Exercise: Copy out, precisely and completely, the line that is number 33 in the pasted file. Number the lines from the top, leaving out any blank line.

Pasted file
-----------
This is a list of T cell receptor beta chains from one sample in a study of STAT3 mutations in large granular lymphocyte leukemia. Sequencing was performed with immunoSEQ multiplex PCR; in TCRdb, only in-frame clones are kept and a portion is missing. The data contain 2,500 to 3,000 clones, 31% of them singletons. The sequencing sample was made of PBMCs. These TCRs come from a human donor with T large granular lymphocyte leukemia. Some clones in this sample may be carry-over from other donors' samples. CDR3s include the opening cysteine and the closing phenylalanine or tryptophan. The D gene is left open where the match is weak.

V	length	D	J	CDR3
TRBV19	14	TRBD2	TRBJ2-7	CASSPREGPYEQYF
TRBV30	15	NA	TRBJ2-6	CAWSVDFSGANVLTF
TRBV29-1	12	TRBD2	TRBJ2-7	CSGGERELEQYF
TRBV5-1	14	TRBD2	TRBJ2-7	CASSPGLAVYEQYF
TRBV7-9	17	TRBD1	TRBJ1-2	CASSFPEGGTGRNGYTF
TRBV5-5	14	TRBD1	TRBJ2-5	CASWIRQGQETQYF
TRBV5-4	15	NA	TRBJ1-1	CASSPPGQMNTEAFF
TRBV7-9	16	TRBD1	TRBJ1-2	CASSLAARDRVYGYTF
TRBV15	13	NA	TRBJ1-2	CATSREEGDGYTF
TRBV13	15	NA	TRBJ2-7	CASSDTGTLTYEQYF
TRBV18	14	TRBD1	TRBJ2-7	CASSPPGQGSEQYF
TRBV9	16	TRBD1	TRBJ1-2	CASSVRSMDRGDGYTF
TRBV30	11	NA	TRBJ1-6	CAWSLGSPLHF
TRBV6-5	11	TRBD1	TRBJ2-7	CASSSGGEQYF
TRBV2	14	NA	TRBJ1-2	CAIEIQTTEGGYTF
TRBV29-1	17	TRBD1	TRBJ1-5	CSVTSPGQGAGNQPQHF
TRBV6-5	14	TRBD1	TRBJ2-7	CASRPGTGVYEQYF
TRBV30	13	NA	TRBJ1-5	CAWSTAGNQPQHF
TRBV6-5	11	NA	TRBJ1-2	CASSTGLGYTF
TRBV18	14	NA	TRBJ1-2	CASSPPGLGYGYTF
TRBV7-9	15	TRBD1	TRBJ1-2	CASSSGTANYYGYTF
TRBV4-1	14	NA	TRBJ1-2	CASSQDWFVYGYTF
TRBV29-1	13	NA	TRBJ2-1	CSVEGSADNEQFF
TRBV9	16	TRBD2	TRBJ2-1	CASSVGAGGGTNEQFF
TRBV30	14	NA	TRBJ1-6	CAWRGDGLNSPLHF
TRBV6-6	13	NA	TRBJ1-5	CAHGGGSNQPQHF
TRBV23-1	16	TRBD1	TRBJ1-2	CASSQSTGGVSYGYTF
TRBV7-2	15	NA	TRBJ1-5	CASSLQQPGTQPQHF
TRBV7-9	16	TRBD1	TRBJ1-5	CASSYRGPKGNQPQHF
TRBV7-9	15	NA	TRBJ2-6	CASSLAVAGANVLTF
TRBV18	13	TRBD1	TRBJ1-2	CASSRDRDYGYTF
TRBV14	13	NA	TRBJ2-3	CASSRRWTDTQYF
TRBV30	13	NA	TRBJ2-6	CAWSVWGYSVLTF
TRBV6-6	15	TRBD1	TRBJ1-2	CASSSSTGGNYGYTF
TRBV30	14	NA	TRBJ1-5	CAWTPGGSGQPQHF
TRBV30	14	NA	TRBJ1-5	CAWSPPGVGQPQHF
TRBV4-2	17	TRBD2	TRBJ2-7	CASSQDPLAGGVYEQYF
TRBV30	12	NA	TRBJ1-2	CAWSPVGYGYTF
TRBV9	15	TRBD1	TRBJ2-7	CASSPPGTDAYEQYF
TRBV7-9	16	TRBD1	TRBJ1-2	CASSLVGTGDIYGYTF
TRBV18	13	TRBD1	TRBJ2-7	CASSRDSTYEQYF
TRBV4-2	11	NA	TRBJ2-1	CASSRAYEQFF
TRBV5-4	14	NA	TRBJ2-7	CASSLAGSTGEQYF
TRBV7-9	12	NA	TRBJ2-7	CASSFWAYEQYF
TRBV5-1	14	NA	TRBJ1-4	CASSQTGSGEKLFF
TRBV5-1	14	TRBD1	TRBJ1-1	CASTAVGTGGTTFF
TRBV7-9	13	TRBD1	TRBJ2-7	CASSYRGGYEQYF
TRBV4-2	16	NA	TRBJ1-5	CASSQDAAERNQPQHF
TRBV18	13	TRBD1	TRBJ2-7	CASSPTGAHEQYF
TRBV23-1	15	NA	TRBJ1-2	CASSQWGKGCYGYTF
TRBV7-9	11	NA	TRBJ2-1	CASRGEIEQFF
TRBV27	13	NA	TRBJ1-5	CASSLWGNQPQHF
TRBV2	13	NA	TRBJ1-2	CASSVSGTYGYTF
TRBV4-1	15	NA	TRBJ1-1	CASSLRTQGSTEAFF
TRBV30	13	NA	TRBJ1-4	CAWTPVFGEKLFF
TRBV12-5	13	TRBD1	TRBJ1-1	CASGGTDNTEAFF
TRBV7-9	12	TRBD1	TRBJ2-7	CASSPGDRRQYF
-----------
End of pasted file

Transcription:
TRBV18	13	TRBD1	TRBJ1-2	CASSRDRDYGYTF